Attackers most likely spawn a new process on the compromised machine with the credentials/tokens they steal. This is done by using "/NETONLY" flag. 2/4
"/NETONLY" flag generates a new logon on the endpoint with the EID 4624 LogonType 9.
LogonType 9 is quite rare in an environment, usually <1% of all logon events. Therefore, it is quite easy to hunt for this event. 3/4
Read 4 tweets
I've had something in my mind now for a few years, but I never published it. So today, you're getting a short thread on "How to Prepare for #ThreatHunting Using the ABLE Framework".

1/9
Good threat hunting starts with a hypothesis. This is, loosely, an educated guess at a type of malicious activity which may be happening. @RobertMLee and I wrote a whitepaper on this, called "Generating Hypotheses for Successful Threat Hunting": sans.org/reading-room/w…

2/9
Once you have the hypothesis, though, then what? That's where the ABLE framework comes in.

There are four key pieces of information you need to know to be ABLE (Ha! Get it?) to hunt. They are:

- The ACTOR
- The BEHAVIOR
- The LOCATION
- The EVIDENCE

3/9
Read 9 tweets
(1/of a few) Doing some training #threathunting runs with #suricata -with pcap from bit.ly/3jNUCyw
Fun fact: Alerts count only for 8% of the total logs produced - we also have protocol logs like Flow records, KRB5, SMB, DNS, TLS, HTTP, DCERPC,Fileinfo Image
(2/of a few)
Just as regular protocol and flow logging of #Suricata gives us:

633 FLOW logs
295 HTTP logs
182 TLS logs
130 DNS logs
114 SMB logs
90 DCERPC logs
66 FILEINFO logs
23 KRB5 logs
2 NTP logs

Let's see some examples of the generated data...
(3/of a few)
Quick and dirty cmd look at the DNS logs generated by #Suricata gives us the domain list for our #threathunting review
Couple of those jump out (at lest to me) Image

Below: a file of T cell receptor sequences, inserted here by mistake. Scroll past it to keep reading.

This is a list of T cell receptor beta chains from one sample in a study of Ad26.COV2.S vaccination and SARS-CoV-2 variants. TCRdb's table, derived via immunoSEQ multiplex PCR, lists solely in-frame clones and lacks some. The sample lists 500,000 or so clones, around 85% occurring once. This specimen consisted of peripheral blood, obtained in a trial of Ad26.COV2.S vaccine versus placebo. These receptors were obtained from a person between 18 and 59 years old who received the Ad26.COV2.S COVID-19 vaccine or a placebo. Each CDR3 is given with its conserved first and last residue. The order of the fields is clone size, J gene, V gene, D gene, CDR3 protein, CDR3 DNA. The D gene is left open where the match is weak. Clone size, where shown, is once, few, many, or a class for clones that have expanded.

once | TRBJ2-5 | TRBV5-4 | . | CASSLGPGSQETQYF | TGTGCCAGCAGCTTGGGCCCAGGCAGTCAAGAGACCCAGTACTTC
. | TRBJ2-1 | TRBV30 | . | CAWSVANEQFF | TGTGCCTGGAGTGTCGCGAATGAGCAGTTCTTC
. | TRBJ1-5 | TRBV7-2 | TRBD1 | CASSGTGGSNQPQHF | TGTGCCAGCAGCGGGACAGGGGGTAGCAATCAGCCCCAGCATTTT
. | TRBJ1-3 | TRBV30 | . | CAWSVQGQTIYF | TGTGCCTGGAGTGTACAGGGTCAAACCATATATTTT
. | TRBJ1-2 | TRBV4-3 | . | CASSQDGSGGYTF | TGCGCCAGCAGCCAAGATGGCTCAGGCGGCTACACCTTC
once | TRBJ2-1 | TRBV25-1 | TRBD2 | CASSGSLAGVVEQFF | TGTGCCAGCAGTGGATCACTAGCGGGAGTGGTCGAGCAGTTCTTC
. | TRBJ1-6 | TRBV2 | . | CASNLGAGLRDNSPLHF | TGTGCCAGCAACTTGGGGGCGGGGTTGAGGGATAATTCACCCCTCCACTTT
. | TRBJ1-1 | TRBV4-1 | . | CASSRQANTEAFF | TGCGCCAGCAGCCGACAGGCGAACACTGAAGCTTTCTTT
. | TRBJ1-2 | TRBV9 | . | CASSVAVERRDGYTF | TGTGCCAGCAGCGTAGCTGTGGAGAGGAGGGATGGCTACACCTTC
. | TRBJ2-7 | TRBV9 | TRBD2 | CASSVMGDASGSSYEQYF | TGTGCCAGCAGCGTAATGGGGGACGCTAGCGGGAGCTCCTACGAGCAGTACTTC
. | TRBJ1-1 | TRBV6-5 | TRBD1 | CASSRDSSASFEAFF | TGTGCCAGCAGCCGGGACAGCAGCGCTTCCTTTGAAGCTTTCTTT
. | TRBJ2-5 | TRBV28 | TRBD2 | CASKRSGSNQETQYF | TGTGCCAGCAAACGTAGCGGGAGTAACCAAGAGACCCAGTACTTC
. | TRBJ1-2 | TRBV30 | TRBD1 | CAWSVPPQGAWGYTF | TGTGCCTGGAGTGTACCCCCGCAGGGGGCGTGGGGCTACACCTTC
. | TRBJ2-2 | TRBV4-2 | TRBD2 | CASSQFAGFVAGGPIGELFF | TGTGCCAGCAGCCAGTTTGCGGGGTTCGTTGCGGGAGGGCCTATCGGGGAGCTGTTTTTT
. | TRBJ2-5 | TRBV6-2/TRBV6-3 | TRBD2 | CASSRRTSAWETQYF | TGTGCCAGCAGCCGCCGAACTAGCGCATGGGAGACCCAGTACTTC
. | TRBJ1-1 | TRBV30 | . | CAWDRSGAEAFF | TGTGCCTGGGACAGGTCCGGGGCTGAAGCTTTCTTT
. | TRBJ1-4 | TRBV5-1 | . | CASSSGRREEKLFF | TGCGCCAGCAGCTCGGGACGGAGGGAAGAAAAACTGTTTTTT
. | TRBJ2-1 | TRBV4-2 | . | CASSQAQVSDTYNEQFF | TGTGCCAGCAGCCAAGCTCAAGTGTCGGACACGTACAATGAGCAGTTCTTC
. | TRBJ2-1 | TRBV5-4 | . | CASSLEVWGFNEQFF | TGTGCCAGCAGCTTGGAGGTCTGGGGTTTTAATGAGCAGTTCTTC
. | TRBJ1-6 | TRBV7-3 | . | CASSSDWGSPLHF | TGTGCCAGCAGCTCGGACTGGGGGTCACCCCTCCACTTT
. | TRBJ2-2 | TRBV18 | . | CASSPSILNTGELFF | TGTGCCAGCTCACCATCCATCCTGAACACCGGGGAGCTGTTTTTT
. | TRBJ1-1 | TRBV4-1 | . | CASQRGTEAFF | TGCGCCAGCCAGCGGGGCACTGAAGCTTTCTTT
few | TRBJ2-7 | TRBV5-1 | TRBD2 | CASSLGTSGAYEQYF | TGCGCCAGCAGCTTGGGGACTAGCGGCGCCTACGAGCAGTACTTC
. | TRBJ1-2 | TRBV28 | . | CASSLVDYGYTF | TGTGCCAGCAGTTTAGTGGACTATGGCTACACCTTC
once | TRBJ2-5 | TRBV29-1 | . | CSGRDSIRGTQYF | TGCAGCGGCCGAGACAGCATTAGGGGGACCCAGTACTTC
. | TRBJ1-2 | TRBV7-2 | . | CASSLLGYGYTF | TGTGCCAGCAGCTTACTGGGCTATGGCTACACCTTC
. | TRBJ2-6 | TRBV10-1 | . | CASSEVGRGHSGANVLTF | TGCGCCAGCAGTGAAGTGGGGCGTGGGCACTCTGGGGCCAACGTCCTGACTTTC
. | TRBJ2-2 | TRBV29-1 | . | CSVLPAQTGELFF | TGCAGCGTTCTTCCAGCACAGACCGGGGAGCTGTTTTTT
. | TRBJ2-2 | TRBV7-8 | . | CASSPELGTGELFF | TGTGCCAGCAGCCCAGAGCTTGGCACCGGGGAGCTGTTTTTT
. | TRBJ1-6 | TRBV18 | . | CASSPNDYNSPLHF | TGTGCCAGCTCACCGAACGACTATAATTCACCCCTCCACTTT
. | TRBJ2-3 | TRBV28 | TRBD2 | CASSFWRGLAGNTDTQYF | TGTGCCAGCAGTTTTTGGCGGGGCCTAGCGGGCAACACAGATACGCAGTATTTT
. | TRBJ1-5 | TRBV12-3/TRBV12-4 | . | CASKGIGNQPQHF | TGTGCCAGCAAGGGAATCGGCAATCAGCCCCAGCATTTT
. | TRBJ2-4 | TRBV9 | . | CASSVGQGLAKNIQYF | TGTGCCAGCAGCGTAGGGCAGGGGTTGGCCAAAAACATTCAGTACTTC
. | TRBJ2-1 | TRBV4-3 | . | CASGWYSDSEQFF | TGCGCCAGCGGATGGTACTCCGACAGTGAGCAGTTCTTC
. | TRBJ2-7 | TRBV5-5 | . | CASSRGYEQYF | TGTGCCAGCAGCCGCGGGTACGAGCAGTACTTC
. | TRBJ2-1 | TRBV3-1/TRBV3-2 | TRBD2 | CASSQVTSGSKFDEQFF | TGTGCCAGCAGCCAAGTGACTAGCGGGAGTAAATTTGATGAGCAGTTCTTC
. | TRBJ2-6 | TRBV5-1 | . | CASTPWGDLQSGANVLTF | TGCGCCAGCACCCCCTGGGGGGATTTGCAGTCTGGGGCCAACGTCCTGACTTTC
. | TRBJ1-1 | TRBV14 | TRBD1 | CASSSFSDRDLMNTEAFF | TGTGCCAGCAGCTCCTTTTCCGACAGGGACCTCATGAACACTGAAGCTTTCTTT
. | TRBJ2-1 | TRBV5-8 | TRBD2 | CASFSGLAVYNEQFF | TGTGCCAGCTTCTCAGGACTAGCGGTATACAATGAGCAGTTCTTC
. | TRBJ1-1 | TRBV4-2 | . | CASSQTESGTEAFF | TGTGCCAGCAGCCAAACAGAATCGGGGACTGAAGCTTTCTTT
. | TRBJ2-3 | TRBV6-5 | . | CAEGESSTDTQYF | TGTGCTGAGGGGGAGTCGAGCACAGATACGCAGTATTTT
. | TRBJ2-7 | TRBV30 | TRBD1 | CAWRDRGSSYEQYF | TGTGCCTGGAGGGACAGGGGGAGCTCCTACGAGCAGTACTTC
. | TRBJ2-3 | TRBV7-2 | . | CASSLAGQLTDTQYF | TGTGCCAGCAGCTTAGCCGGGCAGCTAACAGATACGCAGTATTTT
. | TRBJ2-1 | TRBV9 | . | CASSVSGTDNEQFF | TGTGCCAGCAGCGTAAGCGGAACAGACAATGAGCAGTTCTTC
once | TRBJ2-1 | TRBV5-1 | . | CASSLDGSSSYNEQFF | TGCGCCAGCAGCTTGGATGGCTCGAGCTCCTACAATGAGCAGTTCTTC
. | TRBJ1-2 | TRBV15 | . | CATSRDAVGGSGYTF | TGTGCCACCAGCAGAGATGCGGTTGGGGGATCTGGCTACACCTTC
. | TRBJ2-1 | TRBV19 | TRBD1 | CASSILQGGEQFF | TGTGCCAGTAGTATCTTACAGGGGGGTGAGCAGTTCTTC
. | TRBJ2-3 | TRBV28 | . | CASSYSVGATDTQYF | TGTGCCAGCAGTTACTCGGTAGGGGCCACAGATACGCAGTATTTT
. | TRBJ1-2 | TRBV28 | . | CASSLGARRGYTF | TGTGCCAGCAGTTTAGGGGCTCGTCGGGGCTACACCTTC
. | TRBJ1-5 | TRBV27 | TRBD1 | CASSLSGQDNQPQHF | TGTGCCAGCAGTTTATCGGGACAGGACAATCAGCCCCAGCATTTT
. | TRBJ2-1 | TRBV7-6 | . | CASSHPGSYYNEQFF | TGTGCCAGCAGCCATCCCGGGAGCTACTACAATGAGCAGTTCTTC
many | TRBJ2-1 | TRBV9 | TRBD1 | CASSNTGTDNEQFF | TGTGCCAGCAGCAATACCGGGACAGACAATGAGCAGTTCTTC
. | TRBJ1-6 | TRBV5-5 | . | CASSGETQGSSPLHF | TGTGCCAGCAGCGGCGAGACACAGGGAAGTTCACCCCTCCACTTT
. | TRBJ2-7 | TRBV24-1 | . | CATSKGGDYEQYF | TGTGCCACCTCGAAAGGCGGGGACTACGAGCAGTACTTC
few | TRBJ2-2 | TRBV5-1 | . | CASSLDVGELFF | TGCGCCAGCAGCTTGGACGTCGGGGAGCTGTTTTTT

Read 17 tweets
A quick thread.

Review of the URL's submitted to URLhaus in the past 30 days.

53109 URLs reported, lets look for patterns; which we can use for threat hunting and detection in DNS entries and proxies logs.

#infosec #cybersecurity #threathunting
25494 of the URLs end with Mozi.m, relating to the Mozi Botnet - securityintelligence.com/posts/botnet-a…. To detect this, we can look for the regex pattern .*Mozi\.m$

A further 4636 of the URLs end with Mozi.a, related to the above. We can detect this using regex pattern .*Mozi\.a$
Finally, there are 10 URLs which contain Mozi within them in different patterns to above. It is therefore worthwhile searching for any case of Mozi within a URL (This will be greedier than the above, but still worthwhile checking)
Read 11 tweets
Wait is over .. Read final part 2 which is focused on aws log data ingestion , #hunting and investigation of Capital one breach TTPs in #AzureSentinel techcommunity.microsoft.com/t5/Azure-Senti…
T1078: Privileged role attached to Instance.
#AzureSentinel #MITRE #AWS #threathunting
github.com/Azure/Azure-Se…
T1078 : Suspicious credential token access of valid IAM Roles
#AzureSentinel #MITRE #AWS #threathunting
github.com/Azure/Azure-Se…
Read 5 tweets
Let's go step-by-step and do some basic live process forensics for #Linux. Today's contestant is a bindshell backdoor waiting for a connection on Ubuntu. We saw something odd when we ran:

netstat -nalp

#DFIR #threathunting #forensics
netstat -nalp shows a process named "x7" PID with a listening port that we don't recognize. #DFIR Image
First thing we'll do is list out /proc/<PID> to see what is going on. Our PID is 5805:

ls -al /proc/5805

The current working directory is /tmp. The binary was in /tmp, but was deleted. A lot of exploits work out of /tmp and /dev/shm on Linux. This is a major red flag. #DFIR Image
Read 13 tweets
Here's how to recover a #Linux binary from a malicious process that has deleted itself from the disk.

cp /proc/<PID>/exe /tmp/recovered_bin

Let's see how this works. #DFIR #threathunting #forensics
Often, malware deletes itself after it starts so file scanners and integrity checks won't find it. It can make analysis harder if you can't get to the binary easily.

But if you remember /proc/<PID>/exe you can recover any deleted binary.

#DFIR #threathunting #forensics
Use the sleep command to simulate a deleted process:

cd /tmp
cp /bin/sleep x
./x 3600 &
[1] 32031
rm x

This copies the sleep command as "x" under /tmp and runs for 3600 seconds. Then, delete "x" so the binary appears removed. Practice on it.

#DFIR #threathunting #forensics
Read 7 tweets
Threat Hunting In #CyberSecurity : Waiting for an alert can be too dangerous.
Threat hunting means to proactively search for malware or attackers that are hiding in your network — and may have been there for some time.
Most time, the goals of these malware or attackers can be to quietly siphoning off data, patiently listening in for confidential information, or working their way through the network looking for credentials powerful enough to steal key information.
Read 19 tweets